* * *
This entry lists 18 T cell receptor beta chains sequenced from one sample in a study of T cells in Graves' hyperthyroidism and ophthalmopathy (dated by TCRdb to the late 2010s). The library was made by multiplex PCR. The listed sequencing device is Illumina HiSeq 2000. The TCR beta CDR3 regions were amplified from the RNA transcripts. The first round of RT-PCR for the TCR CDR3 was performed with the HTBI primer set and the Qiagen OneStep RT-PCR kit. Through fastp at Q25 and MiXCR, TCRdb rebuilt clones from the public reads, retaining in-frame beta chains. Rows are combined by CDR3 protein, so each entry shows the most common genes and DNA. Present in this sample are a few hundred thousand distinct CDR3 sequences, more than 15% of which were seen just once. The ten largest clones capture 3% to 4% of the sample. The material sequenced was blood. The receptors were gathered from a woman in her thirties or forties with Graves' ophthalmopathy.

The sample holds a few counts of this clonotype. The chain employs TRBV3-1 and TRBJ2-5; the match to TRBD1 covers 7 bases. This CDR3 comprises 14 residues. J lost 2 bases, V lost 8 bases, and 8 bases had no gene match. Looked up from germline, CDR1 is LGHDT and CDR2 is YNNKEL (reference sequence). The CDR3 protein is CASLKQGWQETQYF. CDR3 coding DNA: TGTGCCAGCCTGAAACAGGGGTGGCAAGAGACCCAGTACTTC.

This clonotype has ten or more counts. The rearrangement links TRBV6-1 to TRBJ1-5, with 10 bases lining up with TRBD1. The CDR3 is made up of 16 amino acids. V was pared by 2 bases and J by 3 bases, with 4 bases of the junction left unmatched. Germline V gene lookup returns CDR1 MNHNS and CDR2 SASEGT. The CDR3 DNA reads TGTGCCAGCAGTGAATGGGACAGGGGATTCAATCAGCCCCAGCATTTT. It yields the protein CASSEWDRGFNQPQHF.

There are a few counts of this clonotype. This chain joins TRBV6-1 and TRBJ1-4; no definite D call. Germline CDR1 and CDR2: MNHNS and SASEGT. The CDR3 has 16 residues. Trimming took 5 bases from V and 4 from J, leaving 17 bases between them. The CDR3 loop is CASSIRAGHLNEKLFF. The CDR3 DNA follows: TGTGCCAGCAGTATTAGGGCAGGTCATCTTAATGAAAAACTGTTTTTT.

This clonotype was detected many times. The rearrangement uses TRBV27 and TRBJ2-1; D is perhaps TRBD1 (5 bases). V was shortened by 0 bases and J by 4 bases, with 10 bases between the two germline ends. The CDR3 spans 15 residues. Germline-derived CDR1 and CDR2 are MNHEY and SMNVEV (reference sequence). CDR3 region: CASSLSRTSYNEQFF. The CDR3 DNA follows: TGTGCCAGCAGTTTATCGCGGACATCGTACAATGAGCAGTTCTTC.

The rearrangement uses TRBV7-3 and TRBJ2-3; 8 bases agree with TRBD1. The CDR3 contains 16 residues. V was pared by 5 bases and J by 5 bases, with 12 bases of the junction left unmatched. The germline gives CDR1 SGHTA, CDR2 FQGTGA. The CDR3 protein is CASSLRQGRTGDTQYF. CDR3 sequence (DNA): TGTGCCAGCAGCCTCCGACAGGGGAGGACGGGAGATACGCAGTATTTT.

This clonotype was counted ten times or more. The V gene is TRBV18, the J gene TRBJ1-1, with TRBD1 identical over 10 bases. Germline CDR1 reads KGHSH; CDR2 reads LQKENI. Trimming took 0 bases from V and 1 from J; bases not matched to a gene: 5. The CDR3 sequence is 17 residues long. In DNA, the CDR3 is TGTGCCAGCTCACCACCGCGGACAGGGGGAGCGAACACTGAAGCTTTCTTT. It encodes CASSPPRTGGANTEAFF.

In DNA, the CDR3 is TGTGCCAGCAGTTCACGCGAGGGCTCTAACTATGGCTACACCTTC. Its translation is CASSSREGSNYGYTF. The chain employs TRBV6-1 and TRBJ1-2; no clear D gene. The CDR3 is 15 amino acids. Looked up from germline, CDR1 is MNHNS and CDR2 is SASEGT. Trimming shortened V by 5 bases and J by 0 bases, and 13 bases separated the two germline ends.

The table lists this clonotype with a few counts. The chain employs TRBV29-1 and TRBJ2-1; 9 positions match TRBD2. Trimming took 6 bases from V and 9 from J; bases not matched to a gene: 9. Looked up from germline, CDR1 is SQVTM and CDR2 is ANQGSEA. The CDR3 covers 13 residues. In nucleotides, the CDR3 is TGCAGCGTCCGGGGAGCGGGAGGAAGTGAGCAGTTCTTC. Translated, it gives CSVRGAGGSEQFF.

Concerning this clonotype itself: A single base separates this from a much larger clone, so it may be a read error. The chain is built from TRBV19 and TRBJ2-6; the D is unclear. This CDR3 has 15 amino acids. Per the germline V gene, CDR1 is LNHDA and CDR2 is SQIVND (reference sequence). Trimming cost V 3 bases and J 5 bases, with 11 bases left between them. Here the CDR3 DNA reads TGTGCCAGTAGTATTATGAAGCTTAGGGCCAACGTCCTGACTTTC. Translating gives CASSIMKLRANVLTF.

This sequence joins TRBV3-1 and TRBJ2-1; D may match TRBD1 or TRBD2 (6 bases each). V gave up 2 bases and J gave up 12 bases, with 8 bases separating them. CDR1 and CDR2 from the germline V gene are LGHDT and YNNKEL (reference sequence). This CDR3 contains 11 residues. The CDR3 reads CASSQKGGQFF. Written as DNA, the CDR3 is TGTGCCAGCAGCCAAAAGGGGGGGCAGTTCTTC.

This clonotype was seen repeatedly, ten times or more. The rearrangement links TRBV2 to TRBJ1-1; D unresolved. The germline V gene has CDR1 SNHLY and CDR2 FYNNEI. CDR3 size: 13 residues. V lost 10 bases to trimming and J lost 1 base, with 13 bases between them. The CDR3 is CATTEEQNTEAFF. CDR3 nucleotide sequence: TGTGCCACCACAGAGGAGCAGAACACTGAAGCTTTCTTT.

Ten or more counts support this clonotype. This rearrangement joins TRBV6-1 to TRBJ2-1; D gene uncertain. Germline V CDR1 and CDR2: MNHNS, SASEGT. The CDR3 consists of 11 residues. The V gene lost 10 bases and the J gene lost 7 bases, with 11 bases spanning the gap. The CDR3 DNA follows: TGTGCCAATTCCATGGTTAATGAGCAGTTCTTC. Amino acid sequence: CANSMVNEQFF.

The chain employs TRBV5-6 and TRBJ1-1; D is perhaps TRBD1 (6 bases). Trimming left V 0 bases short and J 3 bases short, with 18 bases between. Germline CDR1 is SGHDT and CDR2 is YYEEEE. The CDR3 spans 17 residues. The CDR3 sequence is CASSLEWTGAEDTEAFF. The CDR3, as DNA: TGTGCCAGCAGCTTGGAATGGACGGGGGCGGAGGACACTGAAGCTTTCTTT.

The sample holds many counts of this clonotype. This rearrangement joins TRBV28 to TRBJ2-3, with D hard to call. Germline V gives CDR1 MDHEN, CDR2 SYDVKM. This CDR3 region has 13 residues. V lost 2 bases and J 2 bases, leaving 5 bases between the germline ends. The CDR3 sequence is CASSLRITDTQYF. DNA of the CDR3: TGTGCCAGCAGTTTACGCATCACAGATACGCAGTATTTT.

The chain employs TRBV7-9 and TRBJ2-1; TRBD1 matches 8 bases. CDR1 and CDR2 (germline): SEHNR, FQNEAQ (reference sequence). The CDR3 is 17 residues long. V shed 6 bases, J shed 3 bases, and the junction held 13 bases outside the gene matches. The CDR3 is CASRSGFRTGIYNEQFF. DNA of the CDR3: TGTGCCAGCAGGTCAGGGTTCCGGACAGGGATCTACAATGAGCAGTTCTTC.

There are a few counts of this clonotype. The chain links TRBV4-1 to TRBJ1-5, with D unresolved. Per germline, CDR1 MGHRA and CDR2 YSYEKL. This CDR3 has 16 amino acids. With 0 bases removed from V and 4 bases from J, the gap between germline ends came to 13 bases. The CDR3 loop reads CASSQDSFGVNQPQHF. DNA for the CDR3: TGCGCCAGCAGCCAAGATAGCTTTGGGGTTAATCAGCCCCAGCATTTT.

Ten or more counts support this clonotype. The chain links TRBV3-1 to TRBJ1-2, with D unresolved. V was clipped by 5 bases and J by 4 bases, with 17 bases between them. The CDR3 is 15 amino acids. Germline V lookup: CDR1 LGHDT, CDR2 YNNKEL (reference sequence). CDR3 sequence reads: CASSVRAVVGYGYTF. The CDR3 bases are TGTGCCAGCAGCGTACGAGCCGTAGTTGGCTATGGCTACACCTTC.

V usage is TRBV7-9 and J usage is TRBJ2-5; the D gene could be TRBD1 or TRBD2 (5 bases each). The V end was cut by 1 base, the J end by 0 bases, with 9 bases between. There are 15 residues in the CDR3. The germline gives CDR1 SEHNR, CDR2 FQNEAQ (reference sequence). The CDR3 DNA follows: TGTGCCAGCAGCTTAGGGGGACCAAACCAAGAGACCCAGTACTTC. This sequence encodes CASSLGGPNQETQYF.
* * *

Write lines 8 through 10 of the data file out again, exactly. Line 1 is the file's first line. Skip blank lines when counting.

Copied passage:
In DNA, the CDR3 is TGTGCCAGCAGTTCACGCGAGGGCTCTAACTATGGCTACACCTTC. Its translation is CASSSREGSNYGYTF. The chain employs TRBV6-1 and TRBJ1-2; no clear D gene. The CDR3 is 15 amino acids. Looked up from germline, CDR1 is MNHNS and CDR2 is SASEGT. Trimming shortened V by 5 bases and J by 0 bases, and 13 bases separated the two germline ends.

The table lists this clonotype with a few counts. The chain employs TRBV29-1 and TRBJ2-1; 9 positions match TRBD2. Trimming took 6 bases from V and 9 from J; bases not matched to a gene: 9. Looked up from germline, CDR1 is SQVTM and CDR2 is ANQGSEA. The CDR3 covers 13 residues. In nucleotides, the CDR3 is TGCAGCGTCCGGGGAGCGGGAGGAAGTGAGCAGTTCTTC. Translated, it gives CSVRGAGGSEQFF.

Concerning this clonotype itself: A single base separates this from a much larger clone, so it may be a read error. The chain is built from TRBV19 and TRBJ2-6; the D is unclear. This CDR3 has 15 amino acids. Per the germline V gene, CDR1 is LNHDA and CDR2 is SQIVND (reference sequence). Trimming cost V 3 bases and J 5 bases, with 11 bases left between them. Here the CDR3 DNA reads TGTGCCAGTAGTATTATGAAGCTTAGGGCCAACGTCCTGACTTTC. Translating gives CASSIMKLRANVLTF.